At Yelp we use Docker containers everywhere: we run tests in them, build tools around them, and even deploy them into production. In this post we introduce dumb-init, a simple init system written in C which we use inside our containers.

Lightweight containers have made running a single process without normal init systems like systemd or sysvinit practical. However, omitting an init system often leads to incorrect handling of processes and signals, and can result in problems such as containers which can’t be gracefully stopped, or leaking containers which should have been destroyed.

dumb-init is simple to use and solves many of these problems: you can just add it to the front of any container’s command, and it will take on the role of PID 1 for itself. It immediately spawns your process as PID ~2, and then proxies on any signals it receives. This helps to avoid special kernel behavior applied to PID 1, while also handling regular responsibilities of the init system (like reaping orphaned zombie processes).

The motivation: modeling Docker containers as regular processes

What we really want is to be able to treat Docker containers just like regular processes, so that we can slowly migrate our tools and infrastructure toward Docker. Instead of forcing developers to unlearn their existing workflow, we can move individual commands into containers without developers even realizing they’re spawning a Docker container on each invocation.

It also lets us take a practical approach to Docker in development: rather than require that everything live in a container, we can choose to use containers when it makes sense from a business or technical perspective.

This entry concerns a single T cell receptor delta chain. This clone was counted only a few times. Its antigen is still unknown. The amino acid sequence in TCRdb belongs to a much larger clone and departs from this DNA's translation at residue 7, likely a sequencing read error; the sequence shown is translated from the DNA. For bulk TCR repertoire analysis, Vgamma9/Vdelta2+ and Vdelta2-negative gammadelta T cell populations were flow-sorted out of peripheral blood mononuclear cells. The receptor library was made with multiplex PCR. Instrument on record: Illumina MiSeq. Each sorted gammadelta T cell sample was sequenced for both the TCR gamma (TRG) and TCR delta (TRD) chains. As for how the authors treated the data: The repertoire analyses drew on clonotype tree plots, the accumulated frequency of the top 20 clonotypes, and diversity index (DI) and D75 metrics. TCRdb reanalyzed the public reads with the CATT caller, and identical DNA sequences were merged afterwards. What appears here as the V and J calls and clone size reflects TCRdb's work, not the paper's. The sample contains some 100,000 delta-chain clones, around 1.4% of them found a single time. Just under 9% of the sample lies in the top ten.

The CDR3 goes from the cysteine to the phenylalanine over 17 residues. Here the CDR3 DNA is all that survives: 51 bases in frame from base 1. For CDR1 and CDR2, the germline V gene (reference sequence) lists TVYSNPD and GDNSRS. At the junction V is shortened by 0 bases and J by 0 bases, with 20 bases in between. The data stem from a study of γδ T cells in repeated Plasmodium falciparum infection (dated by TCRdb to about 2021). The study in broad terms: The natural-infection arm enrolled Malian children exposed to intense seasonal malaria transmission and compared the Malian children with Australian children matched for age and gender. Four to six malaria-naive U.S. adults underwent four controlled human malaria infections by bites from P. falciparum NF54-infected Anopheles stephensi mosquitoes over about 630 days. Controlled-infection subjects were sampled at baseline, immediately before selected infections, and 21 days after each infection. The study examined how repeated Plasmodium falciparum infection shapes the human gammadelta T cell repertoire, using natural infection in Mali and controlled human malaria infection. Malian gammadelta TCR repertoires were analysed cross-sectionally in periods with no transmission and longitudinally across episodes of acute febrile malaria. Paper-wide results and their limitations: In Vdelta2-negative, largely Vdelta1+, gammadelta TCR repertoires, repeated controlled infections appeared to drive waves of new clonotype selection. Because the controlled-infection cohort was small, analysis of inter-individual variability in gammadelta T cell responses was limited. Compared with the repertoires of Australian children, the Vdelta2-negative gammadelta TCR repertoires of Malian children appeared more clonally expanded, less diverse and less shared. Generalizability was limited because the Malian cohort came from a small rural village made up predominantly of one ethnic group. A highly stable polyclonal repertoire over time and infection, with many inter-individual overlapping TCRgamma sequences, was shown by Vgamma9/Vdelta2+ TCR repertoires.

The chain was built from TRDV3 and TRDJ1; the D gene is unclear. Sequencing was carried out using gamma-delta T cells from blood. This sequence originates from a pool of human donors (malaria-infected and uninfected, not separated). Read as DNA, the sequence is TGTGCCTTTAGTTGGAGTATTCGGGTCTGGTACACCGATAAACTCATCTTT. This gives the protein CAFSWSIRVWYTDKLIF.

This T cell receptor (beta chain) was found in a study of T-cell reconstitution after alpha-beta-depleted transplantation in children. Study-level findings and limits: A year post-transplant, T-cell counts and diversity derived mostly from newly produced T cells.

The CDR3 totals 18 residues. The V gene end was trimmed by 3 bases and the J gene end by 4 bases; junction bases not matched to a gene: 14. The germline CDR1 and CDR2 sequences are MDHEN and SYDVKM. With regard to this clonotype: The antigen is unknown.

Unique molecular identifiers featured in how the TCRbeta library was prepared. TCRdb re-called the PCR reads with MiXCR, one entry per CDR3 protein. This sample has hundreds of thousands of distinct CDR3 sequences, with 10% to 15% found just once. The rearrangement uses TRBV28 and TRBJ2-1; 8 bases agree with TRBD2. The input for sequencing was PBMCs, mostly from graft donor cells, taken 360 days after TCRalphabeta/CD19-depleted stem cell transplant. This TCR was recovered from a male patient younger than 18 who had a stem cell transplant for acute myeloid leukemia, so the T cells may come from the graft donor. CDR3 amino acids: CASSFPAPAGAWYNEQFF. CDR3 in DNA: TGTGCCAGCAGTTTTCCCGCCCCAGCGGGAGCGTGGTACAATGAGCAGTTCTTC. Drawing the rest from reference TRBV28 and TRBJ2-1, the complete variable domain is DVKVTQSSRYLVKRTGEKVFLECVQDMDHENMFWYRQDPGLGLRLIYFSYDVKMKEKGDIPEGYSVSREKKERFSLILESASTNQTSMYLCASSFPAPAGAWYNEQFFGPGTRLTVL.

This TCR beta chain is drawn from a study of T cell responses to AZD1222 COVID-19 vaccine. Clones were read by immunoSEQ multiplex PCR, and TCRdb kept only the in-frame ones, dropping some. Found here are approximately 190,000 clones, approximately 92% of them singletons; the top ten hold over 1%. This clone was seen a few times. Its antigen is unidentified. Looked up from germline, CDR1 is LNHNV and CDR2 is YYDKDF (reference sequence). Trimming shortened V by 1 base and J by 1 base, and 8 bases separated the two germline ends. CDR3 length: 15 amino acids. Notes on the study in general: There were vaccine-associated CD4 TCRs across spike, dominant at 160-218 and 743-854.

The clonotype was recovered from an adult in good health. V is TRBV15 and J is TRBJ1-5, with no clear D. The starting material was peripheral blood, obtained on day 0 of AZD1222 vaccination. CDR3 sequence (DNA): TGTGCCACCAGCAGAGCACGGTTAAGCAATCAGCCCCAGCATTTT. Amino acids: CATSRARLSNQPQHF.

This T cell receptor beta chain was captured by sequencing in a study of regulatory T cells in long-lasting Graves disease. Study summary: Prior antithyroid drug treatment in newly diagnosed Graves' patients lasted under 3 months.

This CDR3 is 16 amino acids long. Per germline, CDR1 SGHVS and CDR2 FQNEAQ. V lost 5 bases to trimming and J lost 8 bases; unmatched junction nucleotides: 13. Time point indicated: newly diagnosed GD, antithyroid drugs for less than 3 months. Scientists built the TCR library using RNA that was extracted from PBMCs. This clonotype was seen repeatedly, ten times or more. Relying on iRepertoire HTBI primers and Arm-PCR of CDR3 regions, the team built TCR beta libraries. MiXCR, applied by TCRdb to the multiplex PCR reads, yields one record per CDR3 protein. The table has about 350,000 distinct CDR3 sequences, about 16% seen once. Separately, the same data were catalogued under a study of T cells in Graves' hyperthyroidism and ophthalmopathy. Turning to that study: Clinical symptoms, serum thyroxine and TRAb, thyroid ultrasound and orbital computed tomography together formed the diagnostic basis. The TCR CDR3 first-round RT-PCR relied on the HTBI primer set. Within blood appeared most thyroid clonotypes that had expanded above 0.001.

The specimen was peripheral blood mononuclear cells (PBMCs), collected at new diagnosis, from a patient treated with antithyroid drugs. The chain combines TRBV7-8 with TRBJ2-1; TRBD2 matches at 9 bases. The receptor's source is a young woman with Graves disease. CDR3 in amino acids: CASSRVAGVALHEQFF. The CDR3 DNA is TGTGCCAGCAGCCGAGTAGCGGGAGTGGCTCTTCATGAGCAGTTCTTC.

To achieve this goal, we want processes to behave just as if they weren’t running inside a container. That means handling user input, responding the same way to signals, and dying when we expect them to. In particular, when we signal the docker run command, we want that same signal to be received by the process inside.

Our quest to model Docker containers as regular processes led us to discovering more than we ever wanted to know about how the Linux kernel handles processes, sessions, and signals.

Process behavior inside Docker containers

Containers are unique in that they often run just a single process, unlike traditional servers where even a minimal install usually runs at least a complex init system, cron, syslog, and an SSH daemon.

While single-process containers are quick to start and light on resources, it’s important to remember that, for most intents and purposes, these containers are full Linux systems. Inside your container, the process running as PID 1 has special rules and responsibilities as the init system.

What is PID 1 inside a container? There are two common scenarios.

Scenario 1: A shell as PID 1

A quirk of Dockerfiles is that if you specify your container’s command without using the recommended JSON syntax, it will feed your command into a shell for execution.

That results in a process tree that looks like:

  • docker run (on the host machine)
    • /bin/sh (PID 1, inside container)
      • python (PID ~2, inside container)

Having a shell as PID 1 actually makes signaling your process almost impossible. Signals sent to the shell won’t be forwarded to the subprocess, and the shell won’t exit until your process does. The only way to kill your container is by sending it SIGKILL (or if your process happens to die).

For this reason, you should always try to avoid spawning a shell. If you can’t easily avoid that (for example, if you want to spawn two processes), you should exec your last process so that it replaces the shell.

Scenario 2: Your process as PID 1

When you use the recommended syntax in your Dockerfile, your process is started immediately and acts as the init system for your container, resulting in a process tree that looks like:

  • docker run (on the host machine)
    • python (PID 1, inside container)